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FORUMS Photography Talk by Genre Macro Talk 
Thread started 17 Apr 2017 (Monday) 11:22
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Macro Studio bugs

 
zeussbdc
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Apr 17, 2017 11:22 |  #1

Hello,

I wonder if anyone know where people that do extreme macro photography buy there Insects.
Thank you, Daniel


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Temma
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Apr 18, 2017 10:41 |  #2

zeussbdc wrote in post #18330280 (external link)
Hello,

I wonder if anyone know where people that do extreme macro photography buy there Insects.
Thank you, Daniel

Given that a lot of them seem to be in places like Singapore and Costa Rica, they probably just walk out the back door and put them in a jar.




  
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davholla
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Apr 20, 2017 05:50 |  #3

Temma wrote in post #18331144 (external link)
Given that a lot of them seem to be in places like Singapore and Costa Rica, they probably just walk out the back door and put them in a jar.

I agree don't buy bugs take photos of what you can find - it will be more interesting that way, even if not as eye catching.




  
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Temma
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Apr 20, 2017 07:12 |  #4

davholla wrote in post #18332713 (external link)
I agree don't buy bugs take photos of what you can find - it will be more interesting that way, even if not as eye catching.

Unfortunately, NE Ohio isn't the best place for that kind of thing.

Given that it SNOWED two weeks ago, apart from the spider I brushed off of my shirt while getting dressed for work yesterday, the only thing I've seen here is 1/8" long gnats. And they're a BEAR to photograph properly. I've been fighting that battle for a good month, and have almost given up.




  
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davholla
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Apr 20, 2017 10:11 |  #5

Temma wrote in post #18332751 (external link)
Unfortunately, NE Ohio isn't the best place for that kind of thing.

Given that it SNOWED two weeks ago, apart from the spider I brushed off of my shirt while getting dressed for work yesterday, the only thing I've seen here is 1/8" long gnats. And they're a BEAR to photograph properly. I've been fighting that battle for a good month, and have almost given up.

That is quite tricky, you could keep road kill insects in the freezer - that is what John Hallmen a Swedish photographer does.
https://www.flickr.com​/photos/johnhallmen (external link)

When does Spring start for you?




  
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Temma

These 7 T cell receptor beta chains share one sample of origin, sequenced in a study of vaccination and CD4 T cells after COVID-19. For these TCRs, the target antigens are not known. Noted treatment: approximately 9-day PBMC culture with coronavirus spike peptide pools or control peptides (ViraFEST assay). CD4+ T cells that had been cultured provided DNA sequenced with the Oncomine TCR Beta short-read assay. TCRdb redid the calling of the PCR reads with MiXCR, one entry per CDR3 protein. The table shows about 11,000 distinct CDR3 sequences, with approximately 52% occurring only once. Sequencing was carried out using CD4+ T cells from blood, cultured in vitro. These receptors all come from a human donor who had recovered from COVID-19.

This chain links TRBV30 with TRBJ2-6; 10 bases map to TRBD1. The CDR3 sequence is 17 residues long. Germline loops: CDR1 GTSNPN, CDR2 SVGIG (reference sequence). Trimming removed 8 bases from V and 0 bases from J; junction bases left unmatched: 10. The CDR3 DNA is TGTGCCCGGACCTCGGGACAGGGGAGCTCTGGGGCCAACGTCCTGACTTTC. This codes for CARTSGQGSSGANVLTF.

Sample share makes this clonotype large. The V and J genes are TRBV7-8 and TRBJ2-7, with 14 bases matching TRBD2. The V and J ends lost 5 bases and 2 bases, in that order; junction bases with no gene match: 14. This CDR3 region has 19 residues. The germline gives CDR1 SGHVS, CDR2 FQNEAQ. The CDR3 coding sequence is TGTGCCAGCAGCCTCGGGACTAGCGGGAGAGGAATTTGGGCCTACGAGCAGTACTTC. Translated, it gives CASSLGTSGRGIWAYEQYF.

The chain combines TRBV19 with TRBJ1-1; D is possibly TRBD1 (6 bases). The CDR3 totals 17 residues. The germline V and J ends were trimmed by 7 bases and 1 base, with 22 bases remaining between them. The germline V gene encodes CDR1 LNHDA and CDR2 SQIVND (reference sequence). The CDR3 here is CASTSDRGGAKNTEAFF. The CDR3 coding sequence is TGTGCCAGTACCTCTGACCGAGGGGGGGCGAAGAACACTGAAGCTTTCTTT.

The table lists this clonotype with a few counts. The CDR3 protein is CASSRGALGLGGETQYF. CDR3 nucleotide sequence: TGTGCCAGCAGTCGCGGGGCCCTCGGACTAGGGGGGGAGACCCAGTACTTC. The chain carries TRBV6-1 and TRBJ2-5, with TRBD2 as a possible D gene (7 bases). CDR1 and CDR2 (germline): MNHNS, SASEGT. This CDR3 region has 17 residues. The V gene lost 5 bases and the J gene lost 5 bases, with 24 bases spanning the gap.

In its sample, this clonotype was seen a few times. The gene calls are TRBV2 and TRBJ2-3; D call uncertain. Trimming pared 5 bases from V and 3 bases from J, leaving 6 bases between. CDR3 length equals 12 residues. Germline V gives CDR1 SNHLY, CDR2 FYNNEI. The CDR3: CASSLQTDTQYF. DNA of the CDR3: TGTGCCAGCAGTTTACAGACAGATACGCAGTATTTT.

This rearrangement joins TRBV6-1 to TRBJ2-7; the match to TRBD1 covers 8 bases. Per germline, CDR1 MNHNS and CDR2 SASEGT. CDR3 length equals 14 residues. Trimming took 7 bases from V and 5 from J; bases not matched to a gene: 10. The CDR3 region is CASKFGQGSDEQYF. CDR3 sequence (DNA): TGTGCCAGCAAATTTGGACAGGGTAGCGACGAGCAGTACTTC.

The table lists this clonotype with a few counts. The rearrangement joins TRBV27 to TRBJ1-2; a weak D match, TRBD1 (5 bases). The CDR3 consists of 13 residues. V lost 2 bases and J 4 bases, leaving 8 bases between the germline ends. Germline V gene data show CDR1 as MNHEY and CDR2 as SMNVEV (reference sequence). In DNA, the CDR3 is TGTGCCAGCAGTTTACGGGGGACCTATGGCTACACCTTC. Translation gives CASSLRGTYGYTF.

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Apr 20, 2017 10:57 |  #6

davholla wrote in post #18332932 (external link)
That is quite tricky, you could keep road kill insects in the freezer - that is what John Hallmen a Swedish photographer does.
https://www.flickr.com​/photos/johnhallmen (external link)

Mine are "kitchen kill". I had a problem with gnats. Turned out to be a bag of moldy potatoes I needed to throw out. My subject pool is [thankfully] declining. ;-)a

davholla wrote in post #18332932 (external link)
When does Spring start for you?

September. It's two weeks long. ;-)a




  
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racketman
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Apr 28, 2017 16:20 as a reply to  @ davholla's post |  #7

I always assumed John Hallmen was shooting live subjects in situ, are you saying he sometimes/always places dead subjects on suitable backgrounds? If you shoot early in the morning as I'm sure he normally does many subjects will be motionless until they warm up.


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Archibald
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Apr 28, 2017 16:34 |  #8

Bugs are everywhere. Sometimes you have to look around a bit to find them. There tend to be more in moist places, but there are lots in dry places too, just different kinds. Spend some time looking.


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Apr 28, 2017 16:35 |  #9

Archibald wrote in post #18341249 (external link)
Bugs are everywhere. Sometimes you have to look around a bit to find them. There tend to be more in moist places, but there are lots in dry places too, just different kinds. Spend some time looking.

And don't overlook the night-time!


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davholla
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Apr 30, 2017 11:18 |  #10

racketman wrote in post #18341239 (external link)
I always assumed John Hallmen was shooting live subjects in situ, are you saying he sometimes/always places dead subjects on suitable backgrounds? If you shoot early in the morning as I'm sure he normally does many subjects will be motionless until they warm up.

In his book he mentions doing that with road kill etc. IMHO his book is interesting for learning about insect species and wonderful photos but useless as a photographic teaching book.




  
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Macro Studio bugs
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